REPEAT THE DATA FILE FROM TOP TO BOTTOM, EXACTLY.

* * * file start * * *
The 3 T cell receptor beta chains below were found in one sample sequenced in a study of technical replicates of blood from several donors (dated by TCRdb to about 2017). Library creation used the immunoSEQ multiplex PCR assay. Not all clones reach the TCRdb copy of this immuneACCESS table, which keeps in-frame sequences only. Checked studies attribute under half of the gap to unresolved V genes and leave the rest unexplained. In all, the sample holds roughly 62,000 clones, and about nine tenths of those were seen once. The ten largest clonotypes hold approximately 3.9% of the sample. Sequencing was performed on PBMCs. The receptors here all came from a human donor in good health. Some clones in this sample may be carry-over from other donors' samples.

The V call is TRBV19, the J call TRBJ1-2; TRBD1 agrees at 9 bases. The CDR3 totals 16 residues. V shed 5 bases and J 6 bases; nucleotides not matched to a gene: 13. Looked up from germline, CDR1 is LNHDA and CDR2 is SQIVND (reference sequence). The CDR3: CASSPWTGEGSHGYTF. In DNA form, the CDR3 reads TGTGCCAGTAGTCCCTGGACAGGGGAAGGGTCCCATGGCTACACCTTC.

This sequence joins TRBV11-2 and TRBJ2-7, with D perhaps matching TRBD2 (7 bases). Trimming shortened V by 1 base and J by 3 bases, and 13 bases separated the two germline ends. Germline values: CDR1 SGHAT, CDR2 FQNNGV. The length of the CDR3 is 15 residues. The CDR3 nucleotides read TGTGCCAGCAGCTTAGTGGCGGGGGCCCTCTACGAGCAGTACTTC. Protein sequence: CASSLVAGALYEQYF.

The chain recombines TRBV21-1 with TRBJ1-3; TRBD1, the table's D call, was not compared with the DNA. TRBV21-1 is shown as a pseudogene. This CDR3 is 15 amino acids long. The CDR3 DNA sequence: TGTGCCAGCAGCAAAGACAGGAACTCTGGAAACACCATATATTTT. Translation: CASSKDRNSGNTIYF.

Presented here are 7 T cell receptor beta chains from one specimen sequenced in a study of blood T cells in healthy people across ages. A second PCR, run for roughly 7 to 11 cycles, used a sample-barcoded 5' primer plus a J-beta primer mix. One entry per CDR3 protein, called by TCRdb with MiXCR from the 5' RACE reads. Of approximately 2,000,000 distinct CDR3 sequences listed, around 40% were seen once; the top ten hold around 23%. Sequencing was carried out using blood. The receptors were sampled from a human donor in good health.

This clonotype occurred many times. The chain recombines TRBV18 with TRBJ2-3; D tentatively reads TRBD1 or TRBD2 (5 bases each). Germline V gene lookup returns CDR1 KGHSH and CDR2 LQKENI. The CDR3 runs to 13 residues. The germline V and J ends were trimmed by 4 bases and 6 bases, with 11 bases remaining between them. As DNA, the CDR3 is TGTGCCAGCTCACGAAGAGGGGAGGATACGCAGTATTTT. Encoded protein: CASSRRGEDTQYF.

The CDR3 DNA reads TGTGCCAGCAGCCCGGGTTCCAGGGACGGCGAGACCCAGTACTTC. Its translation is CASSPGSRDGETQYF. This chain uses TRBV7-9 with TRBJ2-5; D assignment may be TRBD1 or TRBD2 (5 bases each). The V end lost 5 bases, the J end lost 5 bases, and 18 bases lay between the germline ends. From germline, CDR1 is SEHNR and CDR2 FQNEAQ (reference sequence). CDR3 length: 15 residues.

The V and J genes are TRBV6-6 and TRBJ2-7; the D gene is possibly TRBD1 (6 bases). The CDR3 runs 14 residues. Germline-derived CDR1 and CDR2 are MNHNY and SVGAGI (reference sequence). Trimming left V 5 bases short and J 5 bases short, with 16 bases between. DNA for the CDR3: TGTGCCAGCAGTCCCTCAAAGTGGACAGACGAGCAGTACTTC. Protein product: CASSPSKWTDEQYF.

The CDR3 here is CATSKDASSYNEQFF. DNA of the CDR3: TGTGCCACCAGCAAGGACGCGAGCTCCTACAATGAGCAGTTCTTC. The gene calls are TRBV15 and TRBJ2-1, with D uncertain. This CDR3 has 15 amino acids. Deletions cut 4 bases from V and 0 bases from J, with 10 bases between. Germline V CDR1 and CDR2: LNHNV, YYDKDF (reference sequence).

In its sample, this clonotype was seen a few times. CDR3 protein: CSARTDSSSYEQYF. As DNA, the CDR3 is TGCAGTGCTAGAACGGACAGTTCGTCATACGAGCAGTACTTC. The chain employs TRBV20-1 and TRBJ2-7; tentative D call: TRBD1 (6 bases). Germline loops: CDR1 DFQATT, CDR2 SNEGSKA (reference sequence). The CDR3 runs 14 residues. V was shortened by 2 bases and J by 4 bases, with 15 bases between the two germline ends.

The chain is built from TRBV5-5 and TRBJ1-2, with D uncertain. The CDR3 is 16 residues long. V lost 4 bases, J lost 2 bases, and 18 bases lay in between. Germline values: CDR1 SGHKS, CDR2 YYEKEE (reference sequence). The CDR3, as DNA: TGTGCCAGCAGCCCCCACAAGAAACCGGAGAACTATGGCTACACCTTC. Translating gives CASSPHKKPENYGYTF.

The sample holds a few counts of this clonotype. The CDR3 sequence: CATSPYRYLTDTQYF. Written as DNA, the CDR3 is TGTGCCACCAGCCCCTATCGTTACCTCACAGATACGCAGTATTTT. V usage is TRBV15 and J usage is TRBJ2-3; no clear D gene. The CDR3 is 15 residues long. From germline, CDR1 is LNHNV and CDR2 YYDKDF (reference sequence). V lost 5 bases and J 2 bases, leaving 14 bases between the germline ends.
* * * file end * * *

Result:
The 3 T cell receptor beta chains below were found in one sample sequenced in a study of technical replicates of blood from several donors (dated by TCRdb to about 2017). Library creation used the immunoSEQ multiplex PCR assay. Not all clones reach the TCRdb copy of this immuneACCESS table, which keeps in-frame sequences only. Checked studies attribute under half of the gap to unresolved V genes and leave the rest unexplained. In all, the sample holds roughly 62,000 clones, and about nine tenths of those were seen once. The ten largest clonotypes hold approximately 3.9% of the sample. Sequencing was performed on PBMCs. The receptors here all came from a human donor in good health. Some clones in this sample may be carry-over from other donors' samples.

The V call is TRBV19, the J call TRBJ1-2; TRBD1 agrees at 9 bases. The CDR3 totals 16 residues. V shed 5 bases and J 6 bases; nucleotides not matched to a gene: 13. Looked up from germline, CDR1 is LNHDA and CDR2 is SQIVND (reference sequence). The CDR3: CASSPWTGEGSHGYTF. In DNA form, the CDR3 reads TGTGCCAGTAGTCCCTGGACAGGGGAAGGGTCCCATGGCTACACCTTC.

This sequence joins TRBV11-2 and TRBJ2-7, with D perhaps matching TRBD2 (7 bases). Trimming shortened V by 1 base and J by 3 bases, and 13 bases separated the two germline ends. Germline values: CDR1 SGHAT, CDR2 FQNNGV. The length of the CDR3 is 15 residues. The CDR3 nucleotides read TGTGCCAGCAGCTTAGTGGCGGGGGCCCTCTACGAGCAGTACTTC. Protein sequence: CASSLVAGALYEQYF.

The chain recombines TRBV21-1 with TRBJ1-3; TRBD1, the table's D call, was not compared with the DNA. TRBV21-1 is shown as a pseudogene. This CDR3 is 15 amino acids long. The CDR3 DNA sequence: TGTGCCAGCAGCAAAGACAGGAACTCTGGAAACACCATATATTTT. Translation: CASSKDRNSGNTIYF.

Presented here are 7 T cell receptor beta chains from one specimen sequenced in a study of blood T cells in healthy people across ages. A second PCR, run for roughly 7 to 11 cycles, used a sample-barcoded 5' primer plus a J-beta primer mix. One entry per CDR3 protein, called by TCRdb with MiXCR from the 5' RACE reads. Of approximately 2,000,000 distinct CDR3 sequences listed, around 40% were seen once; the top ten hold around 23%. Sequencing was carried out using blood. The receptors were sampled from a human donor in good health.

This clonotype occurred many times. The chain recombines TRBV18 with TRBJ2-3; D tentatively reads TRBD1 or TRBD2 (5 bases each). Germline V gene lookup returns CDR1 KGHSH and CDR2 LQKENI. The CDR3 runs to 13 residues. The germline V and J ends were trimmed by 4 bases and 6 bases, with 11 bases remaining between them. As DNA, the CDR3 is TGTGCCAGCTCACGAAGAGGGGAGGATACGCAGTATTTT. Encoded protein: CASSRRGEDTQYF.

The CDR3 DNA reads TGTGCCAGCAGCCCGGGTTCCAGGGACGGCGAGACCCAGTACTTC. Its translation is CASSPGSRDGETQYF. This chain uses TRBV7-9 with TRBJ2-5; D assignment may be TRBD1 or TRBD2 (5 bases each). The V end lost 5 bases, the J end lost 5 bases, and 18 bases lay between the germline ends. From germline, CDR1 is SEHNR and CDR2 FQNEAQ (reference sequence). CDR3 length: 15 residues.

The V and J genes are TRBV6-6 and TRBJ2-7; the D gene is possibly TRBD1 (6 bases). The CDR3 runs 14 residues. Germline-derived CDR1 and CDR2 are MNHNY and SVGAGI (reference sequence). Trimming left V 5 bases short and J 5 bases short, with 16 bases between. DNA for the CDR3: TGTGCCAGCAGTCCCTCAAAGTGGACAGACGAGCAGTACTTC. Protein product: CASSPSKWTDEQYF.

The CDR3 here is CATSKDASSYNEQFF. DNA of the CDR3: TGTGCCACCAGCAAGGACGCGAGCTCCTACAATGAGCAGTTCTTC. The gene calls are TRBV15 and TRBJ2-1, with D uncertain. This CDR3 has 15 amino acids. Deletions cut 4 bases from V and 0 bases from J, with 10 bases between. Germline V CDR1 and CDR2: LNHNV, YYDKDF (reference sequence).

In its sample, this clonotype was seen a few times. CDR3 protein: CSARTDSSSYEQYF. As DNA, the CDR3 is TGCAGTGCTAGAACGGACAGTTCGTCATACGAGCAGTACTTC. The chain employs TRBV20-1 and TRBJ2-7; tentative D call: TRBD1 (6 bases). Germline loops: CDR1 DFQATT, CDR2 SNEGSKA (reference sequence). The CDR3 runs 14 residues. V was shortened by 2 bases and J by 4 bases, with 15 bases between the two germline ends.

The chain is built from TRBV5-5 and TRBJ1-2, with D uncertain. The CDR3 is 16 residues long. V lost 4 bases, J lost 2 bases, and 18 bases lay in between. Germline values: CDR1 SGHKS, CDR2 YYEKEE (reference sequence). The CDR3, as DNA: TGTGCCAGCAGCCCCCACAAGAAACCGGAGAACTATGGCTACACCTTC. Translating gives CASSPHKKPENYGYTF.

The sample holds a few counts of this clonotype. The CDR3 sequence: CATSPYRYLTDTQYF. Written as DNA, the CDR3 is TGTGCCACCAGCCCCTATCGTTACCTCACAGATACGCAGTATTTT. V usage is TRBV15 and J usage is TRBJ2-3; no clear D gene. The CDR3 is 15 residues long. From germline, CDR1 is LNHNV and CDR2 YYDKDF (reference sequence). V lost 5 bases and J 2 bases, leaving 14 bases between the germline ends.